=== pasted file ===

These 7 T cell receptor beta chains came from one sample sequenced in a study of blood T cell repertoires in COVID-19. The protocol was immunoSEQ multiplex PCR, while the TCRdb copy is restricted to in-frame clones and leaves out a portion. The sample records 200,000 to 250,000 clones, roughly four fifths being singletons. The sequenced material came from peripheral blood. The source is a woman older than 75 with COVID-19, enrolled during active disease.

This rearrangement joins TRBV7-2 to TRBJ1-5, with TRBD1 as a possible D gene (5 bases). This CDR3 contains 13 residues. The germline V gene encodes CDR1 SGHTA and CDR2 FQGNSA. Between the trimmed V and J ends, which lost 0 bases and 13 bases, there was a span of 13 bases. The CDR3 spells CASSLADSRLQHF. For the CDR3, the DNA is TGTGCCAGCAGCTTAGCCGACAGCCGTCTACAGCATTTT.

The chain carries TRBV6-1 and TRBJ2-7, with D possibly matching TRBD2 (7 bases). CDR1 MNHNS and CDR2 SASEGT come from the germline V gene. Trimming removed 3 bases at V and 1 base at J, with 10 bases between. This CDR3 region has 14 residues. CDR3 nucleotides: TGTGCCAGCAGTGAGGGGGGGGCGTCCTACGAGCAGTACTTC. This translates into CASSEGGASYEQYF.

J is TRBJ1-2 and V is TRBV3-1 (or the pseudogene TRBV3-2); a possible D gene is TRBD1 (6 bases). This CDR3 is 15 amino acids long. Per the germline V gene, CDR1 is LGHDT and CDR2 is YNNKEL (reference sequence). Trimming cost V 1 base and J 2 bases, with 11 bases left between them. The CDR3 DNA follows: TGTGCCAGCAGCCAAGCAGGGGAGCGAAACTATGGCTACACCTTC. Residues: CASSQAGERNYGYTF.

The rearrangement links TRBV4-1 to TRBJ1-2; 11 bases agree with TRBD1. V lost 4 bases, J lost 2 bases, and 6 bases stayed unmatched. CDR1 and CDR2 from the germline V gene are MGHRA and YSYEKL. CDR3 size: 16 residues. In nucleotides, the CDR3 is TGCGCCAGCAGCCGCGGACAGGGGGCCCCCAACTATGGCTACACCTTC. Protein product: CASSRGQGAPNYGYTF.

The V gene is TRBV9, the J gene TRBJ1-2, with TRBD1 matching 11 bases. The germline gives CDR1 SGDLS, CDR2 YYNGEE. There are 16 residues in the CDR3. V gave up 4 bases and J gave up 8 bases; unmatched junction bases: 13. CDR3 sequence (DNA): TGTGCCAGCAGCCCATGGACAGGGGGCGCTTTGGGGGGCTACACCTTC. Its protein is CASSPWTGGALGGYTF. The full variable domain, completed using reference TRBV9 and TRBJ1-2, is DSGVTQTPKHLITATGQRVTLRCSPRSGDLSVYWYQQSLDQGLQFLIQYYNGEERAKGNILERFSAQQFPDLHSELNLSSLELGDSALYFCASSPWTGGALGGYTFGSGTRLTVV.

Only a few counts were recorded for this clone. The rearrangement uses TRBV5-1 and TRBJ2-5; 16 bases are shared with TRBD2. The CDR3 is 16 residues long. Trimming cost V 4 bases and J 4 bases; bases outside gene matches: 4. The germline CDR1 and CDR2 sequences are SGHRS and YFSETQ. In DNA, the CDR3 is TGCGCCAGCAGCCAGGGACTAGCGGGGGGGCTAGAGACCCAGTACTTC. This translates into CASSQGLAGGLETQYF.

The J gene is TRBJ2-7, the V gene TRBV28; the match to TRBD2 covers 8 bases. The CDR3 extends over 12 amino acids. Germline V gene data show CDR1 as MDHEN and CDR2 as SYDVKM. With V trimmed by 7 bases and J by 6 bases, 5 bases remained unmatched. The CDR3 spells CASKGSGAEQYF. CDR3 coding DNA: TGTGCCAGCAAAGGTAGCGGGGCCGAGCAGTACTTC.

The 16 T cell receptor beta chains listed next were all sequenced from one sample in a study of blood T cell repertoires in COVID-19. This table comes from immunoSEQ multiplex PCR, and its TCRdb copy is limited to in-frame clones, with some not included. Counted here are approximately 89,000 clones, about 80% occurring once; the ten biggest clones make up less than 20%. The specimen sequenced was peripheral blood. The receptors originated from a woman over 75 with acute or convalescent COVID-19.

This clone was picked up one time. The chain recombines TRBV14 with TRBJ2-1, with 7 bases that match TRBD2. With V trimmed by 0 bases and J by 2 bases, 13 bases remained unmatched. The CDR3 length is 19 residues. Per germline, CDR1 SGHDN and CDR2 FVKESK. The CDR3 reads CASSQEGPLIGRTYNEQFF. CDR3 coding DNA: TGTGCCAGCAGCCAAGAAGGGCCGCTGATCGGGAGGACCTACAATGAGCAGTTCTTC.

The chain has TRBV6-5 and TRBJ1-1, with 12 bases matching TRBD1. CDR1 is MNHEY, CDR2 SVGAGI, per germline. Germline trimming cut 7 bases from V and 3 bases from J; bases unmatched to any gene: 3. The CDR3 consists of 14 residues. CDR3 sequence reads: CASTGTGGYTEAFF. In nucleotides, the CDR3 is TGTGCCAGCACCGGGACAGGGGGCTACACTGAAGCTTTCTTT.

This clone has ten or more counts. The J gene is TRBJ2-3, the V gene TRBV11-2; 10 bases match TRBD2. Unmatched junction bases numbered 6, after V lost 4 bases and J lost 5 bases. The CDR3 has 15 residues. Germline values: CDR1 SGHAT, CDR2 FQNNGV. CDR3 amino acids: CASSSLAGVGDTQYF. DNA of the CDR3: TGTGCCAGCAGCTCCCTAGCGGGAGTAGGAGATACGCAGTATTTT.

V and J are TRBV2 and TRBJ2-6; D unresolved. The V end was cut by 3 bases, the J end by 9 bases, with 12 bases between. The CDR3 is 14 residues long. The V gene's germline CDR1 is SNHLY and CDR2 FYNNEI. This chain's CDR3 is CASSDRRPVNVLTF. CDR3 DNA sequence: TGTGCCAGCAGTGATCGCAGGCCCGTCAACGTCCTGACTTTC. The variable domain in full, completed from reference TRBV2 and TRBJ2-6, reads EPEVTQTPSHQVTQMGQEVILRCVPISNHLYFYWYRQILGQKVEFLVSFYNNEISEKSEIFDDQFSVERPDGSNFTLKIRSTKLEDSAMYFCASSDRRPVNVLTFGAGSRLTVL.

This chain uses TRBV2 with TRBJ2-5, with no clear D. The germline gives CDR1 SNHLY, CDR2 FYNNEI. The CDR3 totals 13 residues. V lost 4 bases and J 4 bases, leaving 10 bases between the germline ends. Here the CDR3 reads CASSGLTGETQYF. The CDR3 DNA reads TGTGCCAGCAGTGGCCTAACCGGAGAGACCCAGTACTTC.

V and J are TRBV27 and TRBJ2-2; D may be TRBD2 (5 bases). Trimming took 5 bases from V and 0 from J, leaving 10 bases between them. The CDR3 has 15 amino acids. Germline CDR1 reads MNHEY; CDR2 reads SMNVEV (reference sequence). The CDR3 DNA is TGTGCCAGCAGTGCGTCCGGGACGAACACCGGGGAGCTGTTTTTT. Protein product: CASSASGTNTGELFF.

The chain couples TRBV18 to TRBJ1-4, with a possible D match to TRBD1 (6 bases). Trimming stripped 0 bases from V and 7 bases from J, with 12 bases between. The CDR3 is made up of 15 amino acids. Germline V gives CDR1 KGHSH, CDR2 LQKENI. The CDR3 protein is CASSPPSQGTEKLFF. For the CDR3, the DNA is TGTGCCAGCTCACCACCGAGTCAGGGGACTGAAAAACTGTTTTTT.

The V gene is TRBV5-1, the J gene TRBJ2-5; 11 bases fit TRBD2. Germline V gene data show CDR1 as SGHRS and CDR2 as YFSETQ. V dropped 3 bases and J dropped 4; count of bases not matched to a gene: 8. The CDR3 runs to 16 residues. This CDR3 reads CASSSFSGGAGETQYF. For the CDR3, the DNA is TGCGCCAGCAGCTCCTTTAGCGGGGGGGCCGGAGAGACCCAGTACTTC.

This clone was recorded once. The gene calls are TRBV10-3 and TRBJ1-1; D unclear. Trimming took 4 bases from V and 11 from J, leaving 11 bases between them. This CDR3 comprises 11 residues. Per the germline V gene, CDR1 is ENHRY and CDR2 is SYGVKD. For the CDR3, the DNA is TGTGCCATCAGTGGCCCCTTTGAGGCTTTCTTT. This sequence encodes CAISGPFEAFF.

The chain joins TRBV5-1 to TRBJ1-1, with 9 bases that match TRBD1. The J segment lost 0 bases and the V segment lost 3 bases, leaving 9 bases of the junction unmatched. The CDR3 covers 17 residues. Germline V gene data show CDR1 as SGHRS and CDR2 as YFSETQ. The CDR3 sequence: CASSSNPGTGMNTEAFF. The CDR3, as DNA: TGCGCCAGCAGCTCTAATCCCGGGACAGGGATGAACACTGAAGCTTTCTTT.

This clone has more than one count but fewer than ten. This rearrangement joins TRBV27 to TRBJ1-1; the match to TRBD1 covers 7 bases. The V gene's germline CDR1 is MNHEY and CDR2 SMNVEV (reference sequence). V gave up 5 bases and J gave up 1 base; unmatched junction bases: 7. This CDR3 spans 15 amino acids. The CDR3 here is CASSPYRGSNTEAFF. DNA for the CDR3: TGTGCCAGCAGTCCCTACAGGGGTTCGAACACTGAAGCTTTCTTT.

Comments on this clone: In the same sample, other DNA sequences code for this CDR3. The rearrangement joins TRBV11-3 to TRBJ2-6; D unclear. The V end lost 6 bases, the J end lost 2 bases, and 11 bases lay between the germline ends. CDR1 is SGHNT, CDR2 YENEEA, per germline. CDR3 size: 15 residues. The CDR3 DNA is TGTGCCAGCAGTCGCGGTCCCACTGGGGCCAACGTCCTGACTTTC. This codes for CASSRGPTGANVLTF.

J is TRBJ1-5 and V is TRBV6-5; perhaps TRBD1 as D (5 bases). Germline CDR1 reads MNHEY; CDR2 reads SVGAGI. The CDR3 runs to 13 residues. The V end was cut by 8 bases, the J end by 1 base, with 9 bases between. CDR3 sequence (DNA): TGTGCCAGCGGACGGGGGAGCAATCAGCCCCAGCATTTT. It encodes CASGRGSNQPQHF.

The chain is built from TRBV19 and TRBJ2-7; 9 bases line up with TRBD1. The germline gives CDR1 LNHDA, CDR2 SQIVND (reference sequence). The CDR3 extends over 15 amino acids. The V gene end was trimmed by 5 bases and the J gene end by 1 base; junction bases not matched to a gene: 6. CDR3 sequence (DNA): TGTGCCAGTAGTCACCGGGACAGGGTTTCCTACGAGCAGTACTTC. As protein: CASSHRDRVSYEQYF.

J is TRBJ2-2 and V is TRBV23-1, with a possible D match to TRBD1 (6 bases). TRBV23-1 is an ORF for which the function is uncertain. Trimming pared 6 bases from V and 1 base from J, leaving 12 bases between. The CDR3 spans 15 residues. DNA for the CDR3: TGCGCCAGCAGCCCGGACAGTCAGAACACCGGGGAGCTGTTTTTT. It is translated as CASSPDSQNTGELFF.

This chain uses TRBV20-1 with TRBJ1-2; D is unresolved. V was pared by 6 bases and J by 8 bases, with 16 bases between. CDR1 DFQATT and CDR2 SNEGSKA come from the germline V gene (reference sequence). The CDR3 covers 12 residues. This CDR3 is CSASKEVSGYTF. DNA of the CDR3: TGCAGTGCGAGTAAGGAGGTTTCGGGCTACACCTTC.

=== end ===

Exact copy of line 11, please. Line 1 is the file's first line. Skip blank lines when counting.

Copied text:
The chain has TRBV6-5 and TRBJ1-1, with 12 bases matching TRBD1. CDR1 is MNHEY, CDR2 SVGAGI, per germline. Germline trimming cut 7 bases from V and 3 bases from J; bases unmatched to any gene: 3. The CDR3 consists of 14 residues. CDR3 sequence reads: CASTGTGGYTEAFF. In nucleotides, the CDR3 is TGTGCCAGCACCGGGACAGGGGGCTACACTGAAGCTTTCTTT.